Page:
Scriven, raising his eyebrows a little, murmured: "Er--no," in exactly the tone Mr. Ventnor himself used when he wished to imply that though he didn't as a fact do business, he probably soon would. He knew therefore that the answer was a true one. And non-plussed, he hazarded:
"Oh! I thought you did, in regard to a Mrs. Larne."
This time he had certainly drawn blood of sorts, for down came Scriven's eyebrows, and he said:
"Mrs. Larne--we know a Mrs. Larne, but not in that connection. Why?"
"Young Pillin? Why, it's his---!" A little pause, and then: "Old Mr. Heythorp's solicitors are Crow & Donkin, I believe."
Mr. Ventnor held out his hand. "Yes, yes," he said; "goodbye. Glad to have got that matter settled up," and out he went, and down the street, important, smiling. By George! He had got it! "It's his father"--Scriven had been going to say. What a plant! Exactly! Oh! neat! Old Pillin had made the settlement direct; and the solicitors were in the dark; that disposed of his difficulty about them. No money had passed between old Pillin and old Heythorp not a penny. Oh! neat! But not neat enough for Charles Ventnor, who had that nose for rats. Then his smile died, and with a little chill he perceived that it was all based on supposition--not quite good enough to go on! What then? Somehow he must see this Mrs. Larne, or better--old Pillin himself. The point to ascertain was whether she had any connection of her own with Pillin. Clearly young Pillin didn't know of it; for, according to him, old Heythorp had made the settlement. By Jove! That old rascal was deep--all the more satisfaction in proving that he was not as deep as C. V. To unmask the old cheat was already beginning to seem in the nature of a public service. But on what pretext could he visit Pillin? A subscription to the Windeatt almshouses! That would make him talk in self-defence and he would take care not to press the request to the actual point of getting a subscription. He caused himself to be driven to the Pillin residence in Sefton Park. Ushered into a room on the ground floor, heated in American fashion, Mr. Ventnor unbuttoned his coat. A man of sanguine constitution, he found this hot-house atmosphere a little trying. And having sympathetically obtained Joe Pillin's reluctant refusal--Quite so! One could not indefinitely extend one's subscriptions even for the best of causes!--he said gently:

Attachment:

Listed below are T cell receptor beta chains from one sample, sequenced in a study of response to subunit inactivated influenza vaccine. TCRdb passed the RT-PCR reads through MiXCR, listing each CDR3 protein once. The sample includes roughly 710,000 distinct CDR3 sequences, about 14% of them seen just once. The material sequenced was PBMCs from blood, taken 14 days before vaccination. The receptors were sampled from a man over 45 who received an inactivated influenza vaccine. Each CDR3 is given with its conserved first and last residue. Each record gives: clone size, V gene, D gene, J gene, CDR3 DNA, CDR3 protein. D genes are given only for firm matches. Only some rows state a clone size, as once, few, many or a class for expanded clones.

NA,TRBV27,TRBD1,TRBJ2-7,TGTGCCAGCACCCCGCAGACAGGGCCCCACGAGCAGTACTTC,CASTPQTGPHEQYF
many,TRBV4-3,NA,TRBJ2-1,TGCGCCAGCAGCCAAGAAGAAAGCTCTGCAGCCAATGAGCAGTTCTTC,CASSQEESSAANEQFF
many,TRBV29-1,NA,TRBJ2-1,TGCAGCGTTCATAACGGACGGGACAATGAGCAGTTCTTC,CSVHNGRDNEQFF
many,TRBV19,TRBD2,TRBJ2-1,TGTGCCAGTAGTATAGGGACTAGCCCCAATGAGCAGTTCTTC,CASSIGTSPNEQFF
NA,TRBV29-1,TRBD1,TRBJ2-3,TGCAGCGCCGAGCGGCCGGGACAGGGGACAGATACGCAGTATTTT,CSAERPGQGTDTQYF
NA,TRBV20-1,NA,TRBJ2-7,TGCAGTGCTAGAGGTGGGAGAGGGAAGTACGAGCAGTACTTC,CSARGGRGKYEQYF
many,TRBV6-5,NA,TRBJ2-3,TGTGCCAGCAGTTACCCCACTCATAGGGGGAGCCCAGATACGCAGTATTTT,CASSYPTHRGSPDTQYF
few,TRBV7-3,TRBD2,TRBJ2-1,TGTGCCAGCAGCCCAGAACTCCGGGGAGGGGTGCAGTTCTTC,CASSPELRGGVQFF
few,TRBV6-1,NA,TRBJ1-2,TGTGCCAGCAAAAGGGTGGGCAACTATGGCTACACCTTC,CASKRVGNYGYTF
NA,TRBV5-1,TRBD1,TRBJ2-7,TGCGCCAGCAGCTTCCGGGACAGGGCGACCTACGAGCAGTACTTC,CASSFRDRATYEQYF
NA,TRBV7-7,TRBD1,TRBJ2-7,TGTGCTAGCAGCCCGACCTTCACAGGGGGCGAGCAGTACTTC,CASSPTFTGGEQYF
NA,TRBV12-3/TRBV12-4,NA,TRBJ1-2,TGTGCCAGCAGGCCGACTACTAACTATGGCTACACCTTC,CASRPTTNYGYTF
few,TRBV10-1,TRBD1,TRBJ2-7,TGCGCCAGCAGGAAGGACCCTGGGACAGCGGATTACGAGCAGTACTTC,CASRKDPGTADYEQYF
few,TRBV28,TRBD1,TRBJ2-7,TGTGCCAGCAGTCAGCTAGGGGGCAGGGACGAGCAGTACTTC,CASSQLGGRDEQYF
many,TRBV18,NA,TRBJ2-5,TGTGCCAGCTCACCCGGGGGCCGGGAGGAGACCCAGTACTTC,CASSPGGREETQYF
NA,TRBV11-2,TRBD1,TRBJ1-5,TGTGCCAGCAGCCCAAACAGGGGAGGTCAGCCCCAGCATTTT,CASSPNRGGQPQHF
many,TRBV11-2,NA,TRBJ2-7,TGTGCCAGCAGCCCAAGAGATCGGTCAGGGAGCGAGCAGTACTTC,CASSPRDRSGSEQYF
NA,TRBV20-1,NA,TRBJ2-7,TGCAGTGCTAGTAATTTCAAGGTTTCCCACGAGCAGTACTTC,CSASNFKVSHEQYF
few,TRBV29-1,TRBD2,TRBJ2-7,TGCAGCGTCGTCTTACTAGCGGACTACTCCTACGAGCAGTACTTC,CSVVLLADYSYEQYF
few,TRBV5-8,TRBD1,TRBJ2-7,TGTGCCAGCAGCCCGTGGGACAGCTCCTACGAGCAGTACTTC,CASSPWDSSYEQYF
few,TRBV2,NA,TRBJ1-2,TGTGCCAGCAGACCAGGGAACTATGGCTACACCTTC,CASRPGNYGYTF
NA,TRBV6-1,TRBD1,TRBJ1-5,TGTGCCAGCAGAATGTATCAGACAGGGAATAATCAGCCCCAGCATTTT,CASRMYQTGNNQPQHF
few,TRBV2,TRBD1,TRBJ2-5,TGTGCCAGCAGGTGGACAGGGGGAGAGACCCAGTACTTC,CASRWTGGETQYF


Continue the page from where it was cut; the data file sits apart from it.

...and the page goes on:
"By the way, you know Mrs. Larne, don't you?"
The effect of that simple shot surpassed his highest hopes. Joe Pillin's face, never highly coloured, turned a sort of grey; he opened his thin lips, shut them quickly, as birds do, and something seemed to pass with difficulty down his scraggy throat. The hollows, which nerve exhaustion delves in the cheeks of men whose cheekbones are not high, increased alarmingly. For a moment he looked deathly; then, moistening his lips, he said: